Millions of Brits could have an early retirement to look forward to as they may be eligible to get their State Pension paid early.
The state pension age is scheduled to rise from 66 to 67 by 2028, in the next Parliament.
This change is based on the government's life expectancy calculations, which have been designed to make sure we don't spend more than a third of our adult lives in retirement according to the Mirror.
However, as there hasn't been any improvement or changes to life expectancy, bringing the state pension age forward means that 20 million Brits could end up retiring earlier than planned. Here is everything you need to know.
How is state pension age calculated?
In 2013, the government stated that state pension age should be linked to life expectancy. The idea behind this is that if we all keep living longer, then state pension ages would automatically be connected to rising life expectancy.
In theory, this means that state pension age shouldn't change if the life expectancy does not change. Under this formula, the state pension age should move to 68 between 2039 and 2041.
Under the most recent population estimates from the Office for National Statistics (ONS), a 66-year-old woman's life expectancy has reduced by two years to 87.
This means that the increase to 67 will not be needed until 2051, and the increase to 68 will not be needed until the mid-2060s. A delay of 23 years in changing the state pension age would then allow millions of Brits to retire at 66 rather than 67.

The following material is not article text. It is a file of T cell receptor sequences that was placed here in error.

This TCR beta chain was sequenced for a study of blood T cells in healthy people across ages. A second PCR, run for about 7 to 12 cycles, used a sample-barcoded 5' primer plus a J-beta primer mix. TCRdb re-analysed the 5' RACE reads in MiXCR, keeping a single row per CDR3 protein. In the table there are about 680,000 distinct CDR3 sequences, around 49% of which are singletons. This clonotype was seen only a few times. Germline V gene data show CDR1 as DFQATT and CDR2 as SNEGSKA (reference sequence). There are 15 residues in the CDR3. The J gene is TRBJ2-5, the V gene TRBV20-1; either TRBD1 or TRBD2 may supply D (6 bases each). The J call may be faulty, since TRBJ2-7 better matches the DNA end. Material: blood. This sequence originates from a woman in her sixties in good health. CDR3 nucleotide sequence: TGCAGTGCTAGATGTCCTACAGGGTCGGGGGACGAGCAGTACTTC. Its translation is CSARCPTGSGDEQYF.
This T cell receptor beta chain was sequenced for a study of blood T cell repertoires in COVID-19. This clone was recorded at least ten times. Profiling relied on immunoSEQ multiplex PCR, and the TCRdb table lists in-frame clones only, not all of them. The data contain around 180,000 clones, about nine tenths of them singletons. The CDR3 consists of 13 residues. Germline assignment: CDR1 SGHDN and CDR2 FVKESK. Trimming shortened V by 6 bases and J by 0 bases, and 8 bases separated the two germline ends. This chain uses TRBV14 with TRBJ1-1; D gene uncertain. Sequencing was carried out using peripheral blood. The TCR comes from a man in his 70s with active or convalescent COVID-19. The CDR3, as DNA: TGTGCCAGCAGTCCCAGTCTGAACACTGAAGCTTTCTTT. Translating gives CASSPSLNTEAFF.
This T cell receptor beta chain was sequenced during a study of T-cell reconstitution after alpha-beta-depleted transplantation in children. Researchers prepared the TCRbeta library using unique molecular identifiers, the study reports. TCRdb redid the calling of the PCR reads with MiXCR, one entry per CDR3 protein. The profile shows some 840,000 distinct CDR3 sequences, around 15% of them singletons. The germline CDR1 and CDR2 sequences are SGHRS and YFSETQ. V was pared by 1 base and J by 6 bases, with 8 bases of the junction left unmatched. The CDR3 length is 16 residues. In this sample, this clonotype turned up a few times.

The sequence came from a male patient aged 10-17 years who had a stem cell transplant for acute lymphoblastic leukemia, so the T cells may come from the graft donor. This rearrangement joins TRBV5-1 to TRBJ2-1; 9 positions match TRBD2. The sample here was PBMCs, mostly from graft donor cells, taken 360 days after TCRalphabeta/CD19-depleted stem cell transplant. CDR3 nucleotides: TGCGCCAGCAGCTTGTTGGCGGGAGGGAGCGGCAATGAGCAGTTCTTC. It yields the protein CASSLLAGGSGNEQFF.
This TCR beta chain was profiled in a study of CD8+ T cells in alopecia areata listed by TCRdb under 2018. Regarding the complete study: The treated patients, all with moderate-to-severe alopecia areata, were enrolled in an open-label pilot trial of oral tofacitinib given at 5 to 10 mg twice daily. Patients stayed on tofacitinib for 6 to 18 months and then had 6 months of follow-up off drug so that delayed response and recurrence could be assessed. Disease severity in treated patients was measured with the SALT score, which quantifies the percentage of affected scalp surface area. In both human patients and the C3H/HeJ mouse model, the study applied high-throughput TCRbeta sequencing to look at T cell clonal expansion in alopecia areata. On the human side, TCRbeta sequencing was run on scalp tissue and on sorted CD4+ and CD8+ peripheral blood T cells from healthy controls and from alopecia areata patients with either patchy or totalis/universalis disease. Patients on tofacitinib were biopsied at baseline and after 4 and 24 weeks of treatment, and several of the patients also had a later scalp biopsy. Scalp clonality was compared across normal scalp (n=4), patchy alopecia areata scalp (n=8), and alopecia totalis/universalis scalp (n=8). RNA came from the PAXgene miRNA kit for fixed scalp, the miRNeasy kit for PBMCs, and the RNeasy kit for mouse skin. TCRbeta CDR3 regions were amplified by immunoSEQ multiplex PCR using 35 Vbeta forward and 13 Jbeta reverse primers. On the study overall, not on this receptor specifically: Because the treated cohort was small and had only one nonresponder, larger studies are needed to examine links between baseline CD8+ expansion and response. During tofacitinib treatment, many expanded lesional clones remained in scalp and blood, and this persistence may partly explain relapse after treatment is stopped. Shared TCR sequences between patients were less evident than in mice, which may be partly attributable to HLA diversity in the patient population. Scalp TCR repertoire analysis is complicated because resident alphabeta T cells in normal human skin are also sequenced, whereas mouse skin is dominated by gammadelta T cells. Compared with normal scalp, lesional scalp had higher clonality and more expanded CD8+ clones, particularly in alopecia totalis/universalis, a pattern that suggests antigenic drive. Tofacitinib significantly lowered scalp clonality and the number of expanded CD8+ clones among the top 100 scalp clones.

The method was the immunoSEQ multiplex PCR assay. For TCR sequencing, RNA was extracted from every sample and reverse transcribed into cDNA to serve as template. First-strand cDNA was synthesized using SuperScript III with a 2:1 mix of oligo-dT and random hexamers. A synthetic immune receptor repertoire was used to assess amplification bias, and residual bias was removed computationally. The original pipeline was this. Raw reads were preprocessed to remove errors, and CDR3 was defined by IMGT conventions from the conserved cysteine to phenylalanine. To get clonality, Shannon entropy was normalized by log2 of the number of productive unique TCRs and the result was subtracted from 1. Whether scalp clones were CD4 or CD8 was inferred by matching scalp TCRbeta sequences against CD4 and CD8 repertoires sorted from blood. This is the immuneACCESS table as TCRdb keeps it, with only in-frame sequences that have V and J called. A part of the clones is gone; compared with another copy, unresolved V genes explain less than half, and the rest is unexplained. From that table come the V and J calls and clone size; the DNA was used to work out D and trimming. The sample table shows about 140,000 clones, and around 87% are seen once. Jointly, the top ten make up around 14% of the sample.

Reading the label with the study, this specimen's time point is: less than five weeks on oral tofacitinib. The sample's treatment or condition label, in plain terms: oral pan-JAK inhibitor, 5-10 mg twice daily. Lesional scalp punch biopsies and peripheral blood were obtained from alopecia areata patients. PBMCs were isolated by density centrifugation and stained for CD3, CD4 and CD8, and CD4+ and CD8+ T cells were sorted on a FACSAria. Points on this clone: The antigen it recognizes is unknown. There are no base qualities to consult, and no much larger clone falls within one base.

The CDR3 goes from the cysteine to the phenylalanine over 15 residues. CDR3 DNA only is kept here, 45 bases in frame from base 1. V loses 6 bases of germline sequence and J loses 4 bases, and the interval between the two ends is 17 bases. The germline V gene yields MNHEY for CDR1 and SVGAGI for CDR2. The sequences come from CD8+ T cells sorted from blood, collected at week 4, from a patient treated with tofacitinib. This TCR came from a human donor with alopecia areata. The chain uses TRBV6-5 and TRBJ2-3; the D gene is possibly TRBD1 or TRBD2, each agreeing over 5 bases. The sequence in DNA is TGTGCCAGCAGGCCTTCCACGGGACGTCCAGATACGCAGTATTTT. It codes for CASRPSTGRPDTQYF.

Do current plans to increase state pension age need to change?
Former pensions minister Sir Steve Webb has warned that the schedule for state pension age increases "has not caught up" where life expectancy improvements have come to a halt.
He said: "This analysis shows that current plans to increase the state pension age to 67 by 2028 need to be revisited as a matter of urgency," adding that there is no need for another increase so soon since pension ages for men and women reached 66 just last year.
Sir Webb's warning comes just days after the Department for Work and Pensions (DWP) announced a second review of the state pension age to assess if retirement age remains appropriate. The review will be published in May, 2023.
How to check the age you can access your State Pension at
Your State Pension age is the earliest age from when you can start receiving your State Pension.
You can check when you'll be able to access your payment on the government website.
You'll also be able to check your Pension Credit qualifying age and when you'll be eligible for free bus travel using this tool.
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